On this week’s PreserveCast, we are talking with Jim Heid, author of Building Small: A Toolkit for Real Estate Entrepreneurs, Civic Leaders and Great Communities. We will be looking at how Building Small is a tool for developers to integrate socially responsible, economically resilient, and authentic placemaking. And how this style of development and thinking can be used for historic rehabilitations.
Jim Heid is an infill developer and sustainable development advisor based in Sonoma County, California. Known for his aspirational but practical approach, he works with a range of tools and best practices to communicate the value of inspired design and sustainability within the realities of local market norms. With over forty years experience as an urban designer, land planner, sustainability strategist and now infill developer, he brings a broad range of perspectives and skills to the discussion about how communities grow. Trained as a landscape architect, he received a Masters in Real Estate Development from Massachusetts Institute of Technology (MIT) as way to more effectively integrate economics, development and design thinking.
August 15, 2022
There’s many ways to experience and enjoy history – and this week’s episode is taking a deep dive with Dave Bussiere Jr., the owner and founder of TR Historical about his experience running a history-based retail shop. From an online shop to vendor stalls David will walk us through his experience and provide some insight into how to make history fun, engaging, and marketable to many.
Learn more at: https://trhistorical.com/
August 8, 2022
Step right up – because on this week’s PreserveCast, we’re talking about the history of the Circus with historian LaVahn Hoh. From special effects to teaching at Clown College, LaVahn will take us through his own history and the history of the circus as well as a conversation about the future of this 2,000-year-old institution.
LaVahn Hoh is a nationally known circus historian and teaches the only accredited course in America on the history of the American circus. He earned his M.F.A. from the University of Wisconsin and his M.A. for the University of Illinois. He taught at the University of Virginia’s Department of Drama before retiring in 2015.
Lavahn’s book: https://www.amazon.com/Step-Right-Up-Adventure-America/dp/1558701397/ref=tmm_pap_swatch_0?_encoding=UTF8&qid=1656700950&sr=1-8
August 1, 2022
We hope you brought your appetite, because on this week’s PreserveCast, we are talking with Dr. Ashley Rose Young from the Smithsonian’s National Museum of American History about American food, history, and culture. Dr. Young will share how she got started researching the intersection of race, ethnicity, and gender in American food culture and economy and where that work is taking her in this post-COVID world.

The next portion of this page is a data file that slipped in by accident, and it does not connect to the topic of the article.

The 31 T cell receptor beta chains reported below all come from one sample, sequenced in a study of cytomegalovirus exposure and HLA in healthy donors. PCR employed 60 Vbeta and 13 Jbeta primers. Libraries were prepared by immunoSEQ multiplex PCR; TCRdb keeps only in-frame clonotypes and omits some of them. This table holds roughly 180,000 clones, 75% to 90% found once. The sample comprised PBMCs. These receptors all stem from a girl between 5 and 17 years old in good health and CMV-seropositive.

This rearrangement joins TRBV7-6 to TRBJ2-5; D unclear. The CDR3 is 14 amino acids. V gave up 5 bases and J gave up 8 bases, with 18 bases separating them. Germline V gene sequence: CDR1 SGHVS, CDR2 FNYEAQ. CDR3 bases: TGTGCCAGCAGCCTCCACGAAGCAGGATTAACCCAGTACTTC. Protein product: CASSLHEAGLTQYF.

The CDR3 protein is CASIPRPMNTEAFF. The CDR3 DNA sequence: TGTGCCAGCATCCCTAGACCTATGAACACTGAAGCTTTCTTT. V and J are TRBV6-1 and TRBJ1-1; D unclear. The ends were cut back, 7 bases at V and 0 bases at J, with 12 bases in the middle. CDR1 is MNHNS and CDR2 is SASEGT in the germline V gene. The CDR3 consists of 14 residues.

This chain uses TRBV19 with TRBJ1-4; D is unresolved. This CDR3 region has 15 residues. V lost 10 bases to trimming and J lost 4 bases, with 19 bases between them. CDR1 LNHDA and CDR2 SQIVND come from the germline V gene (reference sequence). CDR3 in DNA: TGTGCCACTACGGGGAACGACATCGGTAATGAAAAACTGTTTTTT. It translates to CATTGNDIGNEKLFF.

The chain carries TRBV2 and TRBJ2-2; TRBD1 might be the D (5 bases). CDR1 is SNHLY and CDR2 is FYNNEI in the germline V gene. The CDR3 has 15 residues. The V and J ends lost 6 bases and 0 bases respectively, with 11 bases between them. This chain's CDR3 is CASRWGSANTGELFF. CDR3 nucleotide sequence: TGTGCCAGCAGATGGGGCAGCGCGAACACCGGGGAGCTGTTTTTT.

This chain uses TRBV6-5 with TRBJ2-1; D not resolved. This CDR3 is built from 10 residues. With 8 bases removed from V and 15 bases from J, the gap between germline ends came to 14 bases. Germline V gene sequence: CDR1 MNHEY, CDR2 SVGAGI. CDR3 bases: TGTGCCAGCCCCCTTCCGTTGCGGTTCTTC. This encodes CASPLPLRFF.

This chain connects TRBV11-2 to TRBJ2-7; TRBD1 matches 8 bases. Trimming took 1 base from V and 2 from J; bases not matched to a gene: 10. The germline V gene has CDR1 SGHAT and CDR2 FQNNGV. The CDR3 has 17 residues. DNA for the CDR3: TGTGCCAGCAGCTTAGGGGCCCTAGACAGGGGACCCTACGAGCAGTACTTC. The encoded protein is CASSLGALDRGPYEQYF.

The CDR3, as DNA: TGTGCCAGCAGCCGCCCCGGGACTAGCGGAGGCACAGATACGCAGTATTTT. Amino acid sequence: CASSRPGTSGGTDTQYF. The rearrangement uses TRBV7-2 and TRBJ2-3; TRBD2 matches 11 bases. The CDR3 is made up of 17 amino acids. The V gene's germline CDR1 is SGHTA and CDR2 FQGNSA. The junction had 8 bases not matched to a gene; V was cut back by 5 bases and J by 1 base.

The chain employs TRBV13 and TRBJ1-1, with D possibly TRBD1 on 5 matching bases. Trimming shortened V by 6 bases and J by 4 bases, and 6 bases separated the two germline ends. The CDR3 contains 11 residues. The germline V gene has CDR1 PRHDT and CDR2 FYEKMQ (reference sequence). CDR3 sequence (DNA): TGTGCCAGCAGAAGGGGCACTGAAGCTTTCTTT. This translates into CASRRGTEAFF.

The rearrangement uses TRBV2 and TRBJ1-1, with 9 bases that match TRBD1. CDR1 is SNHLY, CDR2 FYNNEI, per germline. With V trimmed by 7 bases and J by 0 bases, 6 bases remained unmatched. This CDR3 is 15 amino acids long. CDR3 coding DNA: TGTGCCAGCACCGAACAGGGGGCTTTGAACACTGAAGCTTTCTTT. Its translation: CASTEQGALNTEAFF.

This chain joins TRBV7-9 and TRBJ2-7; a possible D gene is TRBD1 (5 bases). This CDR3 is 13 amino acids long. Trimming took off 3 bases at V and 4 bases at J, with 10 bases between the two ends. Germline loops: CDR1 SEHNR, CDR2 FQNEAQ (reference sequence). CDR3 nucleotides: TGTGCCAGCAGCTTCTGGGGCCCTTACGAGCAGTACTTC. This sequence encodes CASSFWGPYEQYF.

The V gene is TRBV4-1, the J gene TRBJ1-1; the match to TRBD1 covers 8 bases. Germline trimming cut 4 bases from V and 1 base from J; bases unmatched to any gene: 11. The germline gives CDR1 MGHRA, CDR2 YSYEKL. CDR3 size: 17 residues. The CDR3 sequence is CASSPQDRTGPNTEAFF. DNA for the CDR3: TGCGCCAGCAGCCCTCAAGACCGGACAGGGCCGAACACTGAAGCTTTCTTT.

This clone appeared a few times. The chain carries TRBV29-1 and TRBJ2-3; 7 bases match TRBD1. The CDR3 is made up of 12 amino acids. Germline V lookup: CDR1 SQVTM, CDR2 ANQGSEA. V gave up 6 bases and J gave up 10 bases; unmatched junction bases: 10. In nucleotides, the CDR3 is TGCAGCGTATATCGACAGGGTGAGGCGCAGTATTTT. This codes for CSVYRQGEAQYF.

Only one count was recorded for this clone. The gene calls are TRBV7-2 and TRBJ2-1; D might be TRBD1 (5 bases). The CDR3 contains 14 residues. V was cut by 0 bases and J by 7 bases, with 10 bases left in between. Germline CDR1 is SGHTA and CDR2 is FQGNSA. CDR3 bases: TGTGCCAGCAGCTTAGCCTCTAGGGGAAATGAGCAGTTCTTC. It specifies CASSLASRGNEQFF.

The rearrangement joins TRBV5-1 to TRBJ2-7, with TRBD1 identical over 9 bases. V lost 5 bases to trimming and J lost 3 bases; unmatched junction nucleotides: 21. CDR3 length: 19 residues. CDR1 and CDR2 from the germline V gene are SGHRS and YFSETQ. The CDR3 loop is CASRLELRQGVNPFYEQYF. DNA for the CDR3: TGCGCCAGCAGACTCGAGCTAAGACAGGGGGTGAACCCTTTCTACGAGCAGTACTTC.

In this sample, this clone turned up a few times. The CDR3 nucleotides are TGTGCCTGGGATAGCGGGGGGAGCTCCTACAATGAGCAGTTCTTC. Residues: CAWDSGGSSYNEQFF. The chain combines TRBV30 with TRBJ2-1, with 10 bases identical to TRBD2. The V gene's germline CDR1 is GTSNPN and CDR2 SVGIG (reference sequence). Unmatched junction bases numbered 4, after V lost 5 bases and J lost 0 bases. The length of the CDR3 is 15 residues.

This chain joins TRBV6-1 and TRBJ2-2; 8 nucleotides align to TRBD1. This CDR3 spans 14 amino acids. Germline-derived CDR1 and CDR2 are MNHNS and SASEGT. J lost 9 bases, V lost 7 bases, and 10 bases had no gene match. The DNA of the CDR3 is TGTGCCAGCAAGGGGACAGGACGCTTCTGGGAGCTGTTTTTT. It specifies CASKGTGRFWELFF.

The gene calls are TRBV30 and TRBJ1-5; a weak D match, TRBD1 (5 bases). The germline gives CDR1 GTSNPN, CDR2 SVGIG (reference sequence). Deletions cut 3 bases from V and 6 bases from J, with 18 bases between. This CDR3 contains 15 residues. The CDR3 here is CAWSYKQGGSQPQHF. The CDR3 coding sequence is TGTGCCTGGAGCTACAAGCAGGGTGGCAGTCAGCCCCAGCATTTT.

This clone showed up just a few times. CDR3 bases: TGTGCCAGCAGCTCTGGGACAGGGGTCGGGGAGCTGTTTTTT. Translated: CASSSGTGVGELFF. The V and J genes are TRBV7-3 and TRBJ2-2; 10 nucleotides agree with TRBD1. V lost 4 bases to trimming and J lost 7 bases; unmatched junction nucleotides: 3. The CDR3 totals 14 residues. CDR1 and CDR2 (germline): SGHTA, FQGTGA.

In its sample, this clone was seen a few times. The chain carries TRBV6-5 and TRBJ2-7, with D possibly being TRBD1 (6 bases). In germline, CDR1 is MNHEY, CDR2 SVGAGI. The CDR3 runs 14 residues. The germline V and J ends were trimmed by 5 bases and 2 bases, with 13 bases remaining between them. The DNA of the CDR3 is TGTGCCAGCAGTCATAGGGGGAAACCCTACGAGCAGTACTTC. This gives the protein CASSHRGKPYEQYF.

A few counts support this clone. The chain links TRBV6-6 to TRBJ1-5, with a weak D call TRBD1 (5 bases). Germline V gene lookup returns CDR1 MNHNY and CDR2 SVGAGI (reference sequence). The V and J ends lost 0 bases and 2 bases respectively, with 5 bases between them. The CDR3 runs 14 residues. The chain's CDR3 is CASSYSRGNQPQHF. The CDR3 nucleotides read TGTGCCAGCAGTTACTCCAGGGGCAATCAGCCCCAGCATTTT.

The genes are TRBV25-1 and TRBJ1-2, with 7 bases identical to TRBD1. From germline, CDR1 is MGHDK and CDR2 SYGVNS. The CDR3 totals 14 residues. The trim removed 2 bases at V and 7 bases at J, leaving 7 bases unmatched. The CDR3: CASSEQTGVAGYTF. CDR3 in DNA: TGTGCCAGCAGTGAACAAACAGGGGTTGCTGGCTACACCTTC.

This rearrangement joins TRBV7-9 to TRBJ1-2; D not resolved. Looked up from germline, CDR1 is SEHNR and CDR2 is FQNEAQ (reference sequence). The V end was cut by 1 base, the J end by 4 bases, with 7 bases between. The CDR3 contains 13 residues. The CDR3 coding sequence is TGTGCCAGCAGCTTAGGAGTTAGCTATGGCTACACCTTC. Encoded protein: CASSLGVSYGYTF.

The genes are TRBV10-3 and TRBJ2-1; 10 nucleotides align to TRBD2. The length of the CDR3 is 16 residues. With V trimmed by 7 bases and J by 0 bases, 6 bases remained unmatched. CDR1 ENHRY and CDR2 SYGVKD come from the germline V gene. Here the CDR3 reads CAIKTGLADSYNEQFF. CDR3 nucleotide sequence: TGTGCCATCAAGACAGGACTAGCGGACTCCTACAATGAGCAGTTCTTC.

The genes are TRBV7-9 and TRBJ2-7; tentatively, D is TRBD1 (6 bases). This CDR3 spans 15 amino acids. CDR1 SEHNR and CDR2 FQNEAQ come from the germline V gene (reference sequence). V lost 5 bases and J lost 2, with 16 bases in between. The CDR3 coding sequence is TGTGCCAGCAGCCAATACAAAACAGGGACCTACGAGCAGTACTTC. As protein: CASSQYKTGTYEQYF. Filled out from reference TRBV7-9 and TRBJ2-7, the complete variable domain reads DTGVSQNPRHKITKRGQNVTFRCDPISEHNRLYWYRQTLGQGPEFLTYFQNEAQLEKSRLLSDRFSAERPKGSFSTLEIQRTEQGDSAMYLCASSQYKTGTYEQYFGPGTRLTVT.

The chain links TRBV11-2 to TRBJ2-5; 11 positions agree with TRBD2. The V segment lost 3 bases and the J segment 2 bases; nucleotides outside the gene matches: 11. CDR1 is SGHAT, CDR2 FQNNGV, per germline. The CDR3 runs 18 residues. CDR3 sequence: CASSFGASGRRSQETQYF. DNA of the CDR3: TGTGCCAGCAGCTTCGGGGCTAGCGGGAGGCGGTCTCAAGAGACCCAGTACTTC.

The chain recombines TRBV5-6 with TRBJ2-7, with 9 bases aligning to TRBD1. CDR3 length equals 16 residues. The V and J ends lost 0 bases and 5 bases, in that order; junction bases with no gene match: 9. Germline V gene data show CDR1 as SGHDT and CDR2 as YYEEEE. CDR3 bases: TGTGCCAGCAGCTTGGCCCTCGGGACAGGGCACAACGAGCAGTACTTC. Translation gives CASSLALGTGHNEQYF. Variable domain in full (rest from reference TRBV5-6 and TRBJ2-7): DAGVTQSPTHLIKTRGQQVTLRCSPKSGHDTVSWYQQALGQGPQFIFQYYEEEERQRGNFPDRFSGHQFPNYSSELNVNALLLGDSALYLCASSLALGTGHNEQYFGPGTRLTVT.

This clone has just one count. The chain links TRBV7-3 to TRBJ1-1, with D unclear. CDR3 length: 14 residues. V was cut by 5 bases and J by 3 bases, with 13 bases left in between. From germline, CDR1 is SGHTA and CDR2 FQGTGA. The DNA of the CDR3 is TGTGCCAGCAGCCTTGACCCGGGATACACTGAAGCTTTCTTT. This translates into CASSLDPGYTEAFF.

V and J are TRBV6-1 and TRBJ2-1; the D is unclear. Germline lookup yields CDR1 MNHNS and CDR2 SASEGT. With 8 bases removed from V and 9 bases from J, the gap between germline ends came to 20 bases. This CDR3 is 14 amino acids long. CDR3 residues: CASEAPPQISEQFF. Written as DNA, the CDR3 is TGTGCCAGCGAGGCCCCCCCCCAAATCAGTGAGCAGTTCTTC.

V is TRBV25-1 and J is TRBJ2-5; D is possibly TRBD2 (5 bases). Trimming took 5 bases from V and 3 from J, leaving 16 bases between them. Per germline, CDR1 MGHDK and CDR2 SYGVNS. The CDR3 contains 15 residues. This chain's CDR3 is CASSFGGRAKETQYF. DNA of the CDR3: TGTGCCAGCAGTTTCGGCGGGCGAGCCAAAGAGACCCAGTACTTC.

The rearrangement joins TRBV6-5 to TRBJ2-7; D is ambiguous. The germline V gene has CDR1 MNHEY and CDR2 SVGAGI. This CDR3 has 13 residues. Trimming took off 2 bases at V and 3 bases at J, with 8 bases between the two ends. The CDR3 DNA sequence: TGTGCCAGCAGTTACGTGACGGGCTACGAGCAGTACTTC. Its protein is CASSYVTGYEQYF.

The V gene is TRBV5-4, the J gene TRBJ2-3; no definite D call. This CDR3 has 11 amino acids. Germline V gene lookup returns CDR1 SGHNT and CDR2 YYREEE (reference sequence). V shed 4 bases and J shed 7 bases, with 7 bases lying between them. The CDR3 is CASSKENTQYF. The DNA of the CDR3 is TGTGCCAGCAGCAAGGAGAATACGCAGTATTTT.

Dr. Ashley Rose Young is a cultural and social historian working at the Smithsonian National Museum of American History. Her research explores the intersection of race, ethnicity, and gender in American food culture and economy. Young earned a Ph.D. in History from Duke University (2017), an M.A. in History from Duke University (2013), a B.A. in History from Yale College (2010), and was a visiting scholar at Oxford University (2009).
Learn more: https://americanhistory.si.edu/profile/1342
Cooking Up History: https://americanhistory.si.edu/topics/food/pages/cooking-history
July 18, 2022
Once upon a time, in 1955 to be exact, the Enchanted Forest, a nursey rhyme-themed amusement park, opened in Ellicott City, Maryland. On this week’s PreserveCast, we are looking at how Howard Adler and his team at Adler Display helped to bring the vision of Enchanted Forest to life. We're talking with Ron Adler, Howard’s son, about his father’s legacy and the history of Adler Display.
July 11, 2022
Queen Elizabeth II has reigned over the United Kingdom for 70 years – an unparalleled record – and one that is being celebrated across the kingdom. On this week’s PreserveCast, we’re looking at how our friends at Kiplin Hall are celebrating this monumental moment with Imogen Hayden, an intern who took a new look at the Jubilee and how it connects to a place like Kiplin.
July 4, 2022
Talented tradespeople make preservation physically possible. Today’s guest is Amy McAuley, the preservation joiner at George Washington’s Mount Vernon, where she uses her hands and hand powered tools to repair, restore, and preserve one of America’s most historic homes.
June 27, 2022
Today’s episode of PreserveCast returns to the United Kingdom to open a conversation with Colin and Dan Richards of CJR Heritage, a company that has spanned continents and worked with princes to save priceless heritage. From Transylvania to the Great Wall of China, we’re talking with two of England’s most accomplished tradespeople about the future of historic trades.